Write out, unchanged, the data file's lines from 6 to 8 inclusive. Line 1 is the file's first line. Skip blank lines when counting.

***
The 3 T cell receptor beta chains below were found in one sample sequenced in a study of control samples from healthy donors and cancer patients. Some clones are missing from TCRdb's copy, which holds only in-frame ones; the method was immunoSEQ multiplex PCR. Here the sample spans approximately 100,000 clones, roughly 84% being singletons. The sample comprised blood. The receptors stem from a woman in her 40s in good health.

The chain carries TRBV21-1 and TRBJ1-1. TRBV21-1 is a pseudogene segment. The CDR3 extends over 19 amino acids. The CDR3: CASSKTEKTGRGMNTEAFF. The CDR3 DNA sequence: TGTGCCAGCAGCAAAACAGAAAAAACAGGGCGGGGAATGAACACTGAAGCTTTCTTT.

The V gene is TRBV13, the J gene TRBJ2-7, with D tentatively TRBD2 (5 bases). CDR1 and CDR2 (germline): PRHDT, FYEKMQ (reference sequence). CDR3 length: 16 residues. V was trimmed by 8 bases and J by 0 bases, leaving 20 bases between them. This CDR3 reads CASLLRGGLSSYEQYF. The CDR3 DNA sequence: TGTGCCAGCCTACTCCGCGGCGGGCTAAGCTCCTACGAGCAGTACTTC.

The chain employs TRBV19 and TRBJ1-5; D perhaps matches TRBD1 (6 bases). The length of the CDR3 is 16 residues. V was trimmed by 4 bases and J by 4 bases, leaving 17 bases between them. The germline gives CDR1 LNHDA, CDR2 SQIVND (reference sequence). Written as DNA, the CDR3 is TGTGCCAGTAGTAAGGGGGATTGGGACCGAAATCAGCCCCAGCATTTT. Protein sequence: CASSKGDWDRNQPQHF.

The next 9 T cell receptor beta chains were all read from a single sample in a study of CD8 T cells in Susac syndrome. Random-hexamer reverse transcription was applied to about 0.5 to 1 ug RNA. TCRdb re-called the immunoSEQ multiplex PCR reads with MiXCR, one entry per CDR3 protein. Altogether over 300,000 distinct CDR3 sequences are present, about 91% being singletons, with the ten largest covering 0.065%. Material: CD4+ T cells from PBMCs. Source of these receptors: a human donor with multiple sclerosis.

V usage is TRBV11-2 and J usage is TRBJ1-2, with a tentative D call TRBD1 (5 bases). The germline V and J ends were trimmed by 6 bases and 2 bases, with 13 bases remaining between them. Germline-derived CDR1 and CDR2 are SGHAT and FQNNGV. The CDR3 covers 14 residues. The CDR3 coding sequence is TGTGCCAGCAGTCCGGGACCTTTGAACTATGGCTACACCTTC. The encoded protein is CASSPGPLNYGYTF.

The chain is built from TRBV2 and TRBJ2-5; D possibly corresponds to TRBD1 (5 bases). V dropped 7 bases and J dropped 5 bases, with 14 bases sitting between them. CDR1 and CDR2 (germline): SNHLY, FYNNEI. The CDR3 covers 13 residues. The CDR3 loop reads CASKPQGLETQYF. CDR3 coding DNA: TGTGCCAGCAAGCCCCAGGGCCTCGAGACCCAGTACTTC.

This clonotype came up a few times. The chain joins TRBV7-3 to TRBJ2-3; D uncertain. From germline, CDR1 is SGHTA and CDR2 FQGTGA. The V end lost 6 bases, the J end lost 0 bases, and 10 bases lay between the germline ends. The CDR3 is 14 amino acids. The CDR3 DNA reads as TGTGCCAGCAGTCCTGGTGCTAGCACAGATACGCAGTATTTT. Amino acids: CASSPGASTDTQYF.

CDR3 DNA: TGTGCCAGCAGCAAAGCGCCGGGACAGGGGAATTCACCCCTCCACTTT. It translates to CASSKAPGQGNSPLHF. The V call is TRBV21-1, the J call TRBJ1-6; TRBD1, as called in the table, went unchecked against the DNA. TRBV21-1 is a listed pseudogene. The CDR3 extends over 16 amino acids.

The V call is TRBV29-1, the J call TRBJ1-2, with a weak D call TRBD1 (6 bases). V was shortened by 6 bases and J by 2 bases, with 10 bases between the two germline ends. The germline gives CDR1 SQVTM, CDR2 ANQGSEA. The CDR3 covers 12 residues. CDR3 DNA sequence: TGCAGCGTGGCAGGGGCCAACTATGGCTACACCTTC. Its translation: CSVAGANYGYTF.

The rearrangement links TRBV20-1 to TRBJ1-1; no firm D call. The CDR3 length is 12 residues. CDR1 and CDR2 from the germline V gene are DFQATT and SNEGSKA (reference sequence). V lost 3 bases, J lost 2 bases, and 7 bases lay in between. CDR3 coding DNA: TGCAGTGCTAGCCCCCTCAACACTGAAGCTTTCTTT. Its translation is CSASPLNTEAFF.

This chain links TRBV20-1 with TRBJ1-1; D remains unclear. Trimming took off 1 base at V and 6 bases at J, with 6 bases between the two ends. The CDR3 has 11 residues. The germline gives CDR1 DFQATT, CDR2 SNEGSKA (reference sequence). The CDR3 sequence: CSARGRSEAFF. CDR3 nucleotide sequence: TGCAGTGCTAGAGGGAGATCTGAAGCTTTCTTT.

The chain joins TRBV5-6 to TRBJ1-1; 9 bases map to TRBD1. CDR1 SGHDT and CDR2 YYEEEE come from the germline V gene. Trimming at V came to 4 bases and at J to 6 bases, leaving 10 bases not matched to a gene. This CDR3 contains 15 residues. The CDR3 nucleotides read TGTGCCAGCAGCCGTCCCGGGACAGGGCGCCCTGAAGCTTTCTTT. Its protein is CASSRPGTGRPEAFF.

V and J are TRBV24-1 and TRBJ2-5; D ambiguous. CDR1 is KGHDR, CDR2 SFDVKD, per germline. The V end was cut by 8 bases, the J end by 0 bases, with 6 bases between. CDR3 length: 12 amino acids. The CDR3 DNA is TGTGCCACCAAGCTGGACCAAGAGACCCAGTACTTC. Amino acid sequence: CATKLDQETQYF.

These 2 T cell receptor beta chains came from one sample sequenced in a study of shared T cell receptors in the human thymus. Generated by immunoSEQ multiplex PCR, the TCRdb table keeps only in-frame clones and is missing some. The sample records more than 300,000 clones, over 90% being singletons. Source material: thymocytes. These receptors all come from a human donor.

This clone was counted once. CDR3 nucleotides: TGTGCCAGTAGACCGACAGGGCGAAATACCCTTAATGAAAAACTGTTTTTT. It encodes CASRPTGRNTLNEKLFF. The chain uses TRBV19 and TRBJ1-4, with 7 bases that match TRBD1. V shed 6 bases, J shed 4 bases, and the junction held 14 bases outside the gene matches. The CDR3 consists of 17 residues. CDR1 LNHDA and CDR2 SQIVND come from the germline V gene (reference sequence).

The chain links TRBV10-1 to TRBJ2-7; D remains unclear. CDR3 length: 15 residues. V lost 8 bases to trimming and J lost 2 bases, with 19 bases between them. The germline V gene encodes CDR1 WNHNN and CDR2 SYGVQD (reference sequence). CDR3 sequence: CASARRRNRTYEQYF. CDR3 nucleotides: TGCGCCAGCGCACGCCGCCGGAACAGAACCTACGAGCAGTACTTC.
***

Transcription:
V usage is TRBV11-2 and J usage is TRBJ1-2, with a tentative D call TRBD1 (5 bases). The germline V and J ends were trimmed by 6 bases and 2 bases, with 13 bases remaining between them. Germline-derived CDR1 and CDR2 are SGHAT and FQNNGV. The CDR3 covers 14 residues. The CDR3 coding sequence is TGTGCCAGCAGTCCGGGACCTTTGAACTATGGCTACACCTTC. The encoded protein is CASSPGPLNYGYTF.

The chain is built from TRBV2 and TRBJ2-5; D possibly corresponds to TRBD1 (5 bases). V dropped 7 bases and J dropped 5 bases, with 14 bases sitting between them. CDR1 and CDR2 (germline): SNHLY, FYNNEI. The CDR3 covers 13 residues. The CDR3 loop reads CASKPQGLETQYF. CDR3 coding DNA: TGTGCCAGCAAGCCCCAGGGCCTCGAGACCCAGTACTTC.

This clonotype came up a few times. The chain joins TRBV7-3 to TRBJ2-3; D uncertain. From germline, CDR1 is SGHTA and CDR2 FQGTGA. The V end lost 6 bases, the J end lost 0 bases, and 10 bases lay between the germline ends. The CDR3 is 14 amino acids. The CDR3 DNA reads as TGTGCCAGCAGTCCTGGTGCTAGCACAGATACGCAGTATTTT. Amino acids: CASSPGASTDTQYF.